‘Well, I’m disappointed. Still, if you must.’ The Professor stepped towards the edge of the crater, apparently intent on walking over the rim.

‘What are you doing?’

The Professor looked round. ‘We can’t afford to waste good coffee, you know. Potter? You coming? I think there may be a custard cream.’

The crow cawed and flew onto the old man’s shoulder as he slipped over the edge. By the time Chisel reached the spot where he’d last seen him, the Professor was at the bottom of the hole on his feet and striding towards the window containing Esperanto and the mugs. Standing out in the watery sun, an octagonal shaped smudge of bird faeces nestled between his shoulders. The crow met his gaze, raised a claw and offered Chisel what could only be an avian middle finger.

Chisel turned away. His mother had been right. University would never have suited him.

About TanGental

My name is Geoff Le Pard. Once I was a lawyer; now I am a writer. I've published several books: a four book series following Harry Spittle as he grows from hapless student to hapless partner in a London law firm; four others in different genres; a book of poetry; four anthologies of short fiction; and a memoir of my mother. I have several more in the pipeline. I have been blogging regularly since 2014, on topic as diverse as: poetry based on famous poems; memories from my life; my garden; my dog; a whole variety of short fiction; my attempts at baking and food; travel and the consequent disasters; theatre, film and book reviews; and the occasional thought piece. Mostly it is whatever takes my fancy. I avoid politics, mostly, and religion, always. I don't mean to upset anyone but if I do, well, sorry and I suggest you go elsewhere. These are my thoughts and no one else is to blame. If you want to nab anything I post, please acknowledge where it came from.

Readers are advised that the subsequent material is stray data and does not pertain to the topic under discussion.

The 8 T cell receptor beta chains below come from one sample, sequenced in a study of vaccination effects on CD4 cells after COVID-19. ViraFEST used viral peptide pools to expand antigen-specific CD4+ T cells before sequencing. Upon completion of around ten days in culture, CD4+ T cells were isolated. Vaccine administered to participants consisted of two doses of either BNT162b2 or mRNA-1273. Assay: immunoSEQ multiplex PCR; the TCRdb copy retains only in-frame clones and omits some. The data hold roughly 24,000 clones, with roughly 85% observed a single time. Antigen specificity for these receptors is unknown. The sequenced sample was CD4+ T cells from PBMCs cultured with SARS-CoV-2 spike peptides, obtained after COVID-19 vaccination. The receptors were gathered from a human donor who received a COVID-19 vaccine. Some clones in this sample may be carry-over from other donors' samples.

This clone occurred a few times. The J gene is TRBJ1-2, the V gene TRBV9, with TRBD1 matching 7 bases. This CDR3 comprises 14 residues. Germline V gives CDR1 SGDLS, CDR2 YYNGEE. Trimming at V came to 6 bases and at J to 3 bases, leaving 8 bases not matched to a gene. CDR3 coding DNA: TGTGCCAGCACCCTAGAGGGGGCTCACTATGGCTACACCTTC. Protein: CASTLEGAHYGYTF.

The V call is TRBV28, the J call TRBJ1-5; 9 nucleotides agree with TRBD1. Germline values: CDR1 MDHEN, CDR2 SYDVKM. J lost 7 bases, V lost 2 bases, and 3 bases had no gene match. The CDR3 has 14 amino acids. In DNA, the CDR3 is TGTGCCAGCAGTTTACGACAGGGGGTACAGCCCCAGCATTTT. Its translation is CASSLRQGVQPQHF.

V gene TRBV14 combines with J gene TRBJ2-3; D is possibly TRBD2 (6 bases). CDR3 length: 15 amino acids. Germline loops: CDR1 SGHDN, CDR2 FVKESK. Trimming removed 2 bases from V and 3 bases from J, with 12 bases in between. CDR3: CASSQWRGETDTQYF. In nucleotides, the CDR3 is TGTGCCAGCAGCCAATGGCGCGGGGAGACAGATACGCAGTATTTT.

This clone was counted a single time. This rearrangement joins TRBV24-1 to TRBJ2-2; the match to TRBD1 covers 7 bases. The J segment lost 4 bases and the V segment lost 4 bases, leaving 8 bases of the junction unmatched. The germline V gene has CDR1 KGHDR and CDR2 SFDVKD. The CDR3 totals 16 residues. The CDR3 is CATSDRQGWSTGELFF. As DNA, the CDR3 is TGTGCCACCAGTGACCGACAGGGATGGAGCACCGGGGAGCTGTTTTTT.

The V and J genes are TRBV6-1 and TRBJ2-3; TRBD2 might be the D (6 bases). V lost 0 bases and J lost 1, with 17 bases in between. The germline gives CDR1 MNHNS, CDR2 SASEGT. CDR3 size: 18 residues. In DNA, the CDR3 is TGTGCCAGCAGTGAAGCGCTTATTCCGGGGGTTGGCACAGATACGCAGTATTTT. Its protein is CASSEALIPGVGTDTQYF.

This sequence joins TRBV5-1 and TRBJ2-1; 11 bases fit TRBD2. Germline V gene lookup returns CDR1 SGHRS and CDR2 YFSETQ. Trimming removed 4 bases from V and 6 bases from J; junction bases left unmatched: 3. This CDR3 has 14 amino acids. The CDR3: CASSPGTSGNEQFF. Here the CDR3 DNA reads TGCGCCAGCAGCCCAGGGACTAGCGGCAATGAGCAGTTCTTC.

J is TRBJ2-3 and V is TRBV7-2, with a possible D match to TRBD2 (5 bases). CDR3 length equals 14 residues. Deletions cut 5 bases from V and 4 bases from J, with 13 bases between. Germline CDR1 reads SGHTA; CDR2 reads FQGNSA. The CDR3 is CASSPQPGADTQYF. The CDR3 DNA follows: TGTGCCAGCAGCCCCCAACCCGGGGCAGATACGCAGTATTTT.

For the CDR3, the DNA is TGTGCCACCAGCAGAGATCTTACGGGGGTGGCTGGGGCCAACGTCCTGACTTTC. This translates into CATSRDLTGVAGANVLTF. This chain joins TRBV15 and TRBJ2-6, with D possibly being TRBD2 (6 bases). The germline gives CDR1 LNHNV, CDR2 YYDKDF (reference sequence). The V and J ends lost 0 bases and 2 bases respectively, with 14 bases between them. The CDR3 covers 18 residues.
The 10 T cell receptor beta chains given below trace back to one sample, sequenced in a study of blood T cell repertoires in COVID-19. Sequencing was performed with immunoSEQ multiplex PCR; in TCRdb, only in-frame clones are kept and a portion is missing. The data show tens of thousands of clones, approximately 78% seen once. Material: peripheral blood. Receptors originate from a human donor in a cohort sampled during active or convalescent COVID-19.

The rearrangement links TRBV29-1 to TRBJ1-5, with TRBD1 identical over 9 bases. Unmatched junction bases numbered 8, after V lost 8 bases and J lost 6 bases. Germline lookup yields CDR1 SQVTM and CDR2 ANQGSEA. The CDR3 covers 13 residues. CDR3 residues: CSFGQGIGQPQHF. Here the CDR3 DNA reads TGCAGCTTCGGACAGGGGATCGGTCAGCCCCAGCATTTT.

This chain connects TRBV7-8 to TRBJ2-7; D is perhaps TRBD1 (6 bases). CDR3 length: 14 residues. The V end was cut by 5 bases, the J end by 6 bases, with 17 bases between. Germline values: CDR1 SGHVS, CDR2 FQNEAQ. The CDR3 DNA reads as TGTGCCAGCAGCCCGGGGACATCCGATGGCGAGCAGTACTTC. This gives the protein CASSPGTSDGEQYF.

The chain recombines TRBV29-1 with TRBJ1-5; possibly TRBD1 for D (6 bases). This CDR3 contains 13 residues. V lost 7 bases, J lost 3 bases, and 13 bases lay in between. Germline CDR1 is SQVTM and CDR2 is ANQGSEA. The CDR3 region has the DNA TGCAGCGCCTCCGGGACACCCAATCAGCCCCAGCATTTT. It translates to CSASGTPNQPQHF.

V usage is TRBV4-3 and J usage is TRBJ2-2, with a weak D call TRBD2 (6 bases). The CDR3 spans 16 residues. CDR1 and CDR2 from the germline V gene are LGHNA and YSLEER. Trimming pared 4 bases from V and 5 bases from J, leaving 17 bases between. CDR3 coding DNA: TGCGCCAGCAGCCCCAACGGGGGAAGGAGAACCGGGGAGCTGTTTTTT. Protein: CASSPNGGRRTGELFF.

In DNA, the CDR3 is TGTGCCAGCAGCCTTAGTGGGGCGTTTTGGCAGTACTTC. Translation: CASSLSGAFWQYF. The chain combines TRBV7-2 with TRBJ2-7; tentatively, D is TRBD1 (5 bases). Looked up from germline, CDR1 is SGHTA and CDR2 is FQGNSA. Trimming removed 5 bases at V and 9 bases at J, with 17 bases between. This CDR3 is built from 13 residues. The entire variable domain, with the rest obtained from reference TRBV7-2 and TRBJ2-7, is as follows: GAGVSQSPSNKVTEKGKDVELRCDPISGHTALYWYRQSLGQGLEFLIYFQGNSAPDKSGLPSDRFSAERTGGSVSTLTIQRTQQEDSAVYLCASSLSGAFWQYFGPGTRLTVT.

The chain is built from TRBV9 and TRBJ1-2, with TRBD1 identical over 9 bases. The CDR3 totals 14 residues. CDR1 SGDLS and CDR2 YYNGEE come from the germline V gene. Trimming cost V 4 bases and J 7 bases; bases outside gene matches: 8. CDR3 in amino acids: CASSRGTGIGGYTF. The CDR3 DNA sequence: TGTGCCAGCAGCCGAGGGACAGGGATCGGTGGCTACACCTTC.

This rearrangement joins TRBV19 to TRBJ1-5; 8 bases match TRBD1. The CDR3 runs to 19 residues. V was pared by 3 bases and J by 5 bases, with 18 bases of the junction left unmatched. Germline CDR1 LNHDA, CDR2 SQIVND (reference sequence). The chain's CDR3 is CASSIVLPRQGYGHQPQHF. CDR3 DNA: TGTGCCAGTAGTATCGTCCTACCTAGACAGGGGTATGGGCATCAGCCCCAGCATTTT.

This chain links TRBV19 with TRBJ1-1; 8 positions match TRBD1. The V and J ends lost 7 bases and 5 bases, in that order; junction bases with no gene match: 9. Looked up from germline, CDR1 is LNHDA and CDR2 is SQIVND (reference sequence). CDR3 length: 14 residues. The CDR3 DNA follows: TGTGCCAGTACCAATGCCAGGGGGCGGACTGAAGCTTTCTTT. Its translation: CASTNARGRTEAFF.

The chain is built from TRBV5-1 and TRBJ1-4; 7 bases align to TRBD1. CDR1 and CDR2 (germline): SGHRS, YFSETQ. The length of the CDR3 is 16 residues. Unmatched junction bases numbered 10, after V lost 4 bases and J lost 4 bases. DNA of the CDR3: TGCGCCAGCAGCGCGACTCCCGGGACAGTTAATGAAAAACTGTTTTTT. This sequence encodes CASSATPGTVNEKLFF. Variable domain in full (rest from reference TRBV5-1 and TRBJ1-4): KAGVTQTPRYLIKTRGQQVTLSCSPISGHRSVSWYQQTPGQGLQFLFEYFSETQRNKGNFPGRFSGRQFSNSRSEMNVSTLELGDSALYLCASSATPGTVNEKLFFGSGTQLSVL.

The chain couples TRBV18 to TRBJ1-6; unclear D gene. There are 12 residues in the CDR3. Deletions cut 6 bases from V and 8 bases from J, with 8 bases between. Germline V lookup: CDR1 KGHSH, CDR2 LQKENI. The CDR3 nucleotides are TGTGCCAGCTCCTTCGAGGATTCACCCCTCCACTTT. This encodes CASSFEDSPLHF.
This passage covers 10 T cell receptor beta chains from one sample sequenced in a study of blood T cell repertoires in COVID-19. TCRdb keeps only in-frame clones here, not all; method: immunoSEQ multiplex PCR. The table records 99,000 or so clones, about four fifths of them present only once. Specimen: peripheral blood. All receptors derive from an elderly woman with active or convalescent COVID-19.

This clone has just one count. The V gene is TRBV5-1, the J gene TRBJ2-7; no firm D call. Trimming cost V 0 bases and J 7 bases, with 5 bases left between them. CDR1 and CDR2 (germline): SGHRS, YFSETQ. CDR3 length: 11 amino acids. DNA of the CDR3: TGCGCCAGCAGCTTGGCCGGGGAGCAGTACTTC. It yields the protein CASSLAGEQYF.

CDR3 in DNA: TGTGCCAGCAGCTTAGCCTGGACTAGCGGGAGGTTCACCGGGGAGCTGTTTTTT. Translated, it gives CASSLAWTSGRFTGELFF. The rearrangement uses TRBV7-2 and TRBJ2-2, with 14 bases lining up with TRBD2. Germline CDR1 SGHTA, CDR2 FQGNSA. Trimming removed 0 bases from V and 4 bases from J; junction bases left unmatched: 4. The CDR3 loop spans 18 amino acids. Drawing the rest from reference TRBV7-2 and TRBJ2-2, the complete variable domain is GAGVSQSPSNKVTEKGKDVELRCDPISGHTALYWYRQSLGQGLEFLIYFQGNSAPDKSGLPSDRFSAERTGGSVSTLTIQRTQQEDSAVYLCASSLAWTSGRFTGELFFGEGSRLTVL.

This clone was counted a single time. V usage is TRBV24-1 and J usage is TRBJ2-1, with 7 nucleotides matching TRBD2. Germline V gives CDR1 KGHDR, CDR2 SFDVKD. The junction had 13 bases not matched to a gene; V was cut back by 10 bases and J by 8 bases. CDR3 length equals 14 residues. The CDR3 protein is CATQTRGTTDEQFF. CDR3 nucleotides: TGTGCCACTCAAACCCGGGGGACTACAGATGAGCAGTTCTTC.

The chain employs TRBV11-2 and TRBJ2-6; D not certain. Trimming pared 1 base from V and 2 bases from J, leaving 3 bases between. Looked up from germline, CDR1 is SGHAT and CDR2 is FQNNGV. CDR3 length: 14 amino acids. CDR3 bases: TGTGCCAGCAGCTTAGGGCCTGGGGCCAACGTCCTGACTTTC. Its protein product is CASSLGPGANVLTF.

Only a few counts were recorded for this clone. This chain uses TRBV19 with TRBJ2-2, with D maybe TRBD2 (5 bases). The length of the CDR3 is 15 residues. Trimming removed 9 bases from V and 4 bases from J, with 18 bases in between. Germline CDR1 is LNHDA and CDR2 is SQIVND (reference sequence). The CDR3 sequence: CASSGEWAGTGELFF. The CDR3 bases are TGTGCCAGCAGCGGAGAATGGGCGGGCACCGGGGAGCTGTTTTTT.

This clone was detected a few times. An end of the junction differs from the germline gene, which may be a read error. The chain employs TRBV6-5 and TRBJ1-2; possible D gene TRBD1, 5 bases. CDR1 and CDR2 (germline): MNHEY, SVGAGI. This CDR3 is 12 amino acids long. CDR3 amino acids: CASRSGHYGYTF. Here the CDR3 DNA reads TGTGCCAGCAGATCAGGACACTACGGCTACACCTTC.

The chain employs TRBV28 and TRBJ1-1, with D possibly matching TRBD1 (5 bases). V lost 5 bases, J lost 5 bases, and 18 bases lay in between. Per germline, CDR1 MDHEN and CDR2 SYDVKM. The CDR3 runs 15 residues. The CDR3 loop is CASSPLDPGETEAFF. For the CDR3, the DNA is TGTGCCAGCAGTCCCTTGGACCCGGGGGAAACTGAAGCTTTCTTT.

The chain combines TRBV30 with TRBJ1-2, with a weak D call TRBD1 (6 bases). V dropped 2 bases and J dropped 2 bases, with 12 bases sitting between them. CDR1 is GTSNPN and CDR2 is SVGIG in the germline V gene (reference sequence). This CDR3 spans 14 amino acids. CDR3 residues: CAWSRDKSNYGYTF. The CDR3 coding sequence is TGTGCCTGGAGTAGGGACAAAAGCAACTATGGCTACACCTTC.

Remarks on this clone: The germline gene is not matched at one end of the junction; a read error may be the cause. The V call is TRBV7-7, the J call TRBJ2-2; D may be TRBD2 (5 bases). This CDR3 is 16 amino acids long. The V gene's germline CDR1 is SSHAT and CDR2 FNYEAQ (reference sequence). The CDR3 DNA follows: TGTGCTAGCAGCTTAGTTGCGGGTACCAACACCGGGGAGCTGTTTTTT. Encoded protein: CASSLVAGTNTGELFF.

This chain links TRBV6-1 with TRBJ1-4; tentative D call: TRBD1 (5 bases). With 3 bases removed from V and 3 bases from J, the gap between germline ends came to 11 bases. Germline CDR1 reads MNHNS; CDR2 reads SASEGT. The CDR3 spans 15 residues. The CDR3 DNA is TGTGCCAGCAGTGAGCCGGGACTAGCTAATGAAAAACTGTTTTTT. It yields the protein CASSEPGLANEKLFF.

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11 Responses to When In A Hole… #writephoto

  1. tootlepedal says:

    Very droll. Better than being up a certain sort of creek which the rest of us seem to be at the moment.

    Liked by 1 person

  2. So the bird did learn something in class, just not anything about having class.
    Got it.

    Liked by 1 person

  3. Pingback: #Writephoto Round-Up – Tower – New2Writing

  4. Jemima Pett says:

    Oh, I love it! Octagonal poo. And really, if they’d learnt to jack subsiding buildings up a while ago, we’d all have been much better off. They build them on stilts in earthquake areas now, to reduce the shaking, so why not?
    Great stuff, Geoff.

    Liked by 1 person

  5. KL Caley says:

    Hahahaha! Loved it.
    Great entry, Geoff. Thank you so much for joining in with the #writephoto prompt. KL ❤

    Liked by 1 person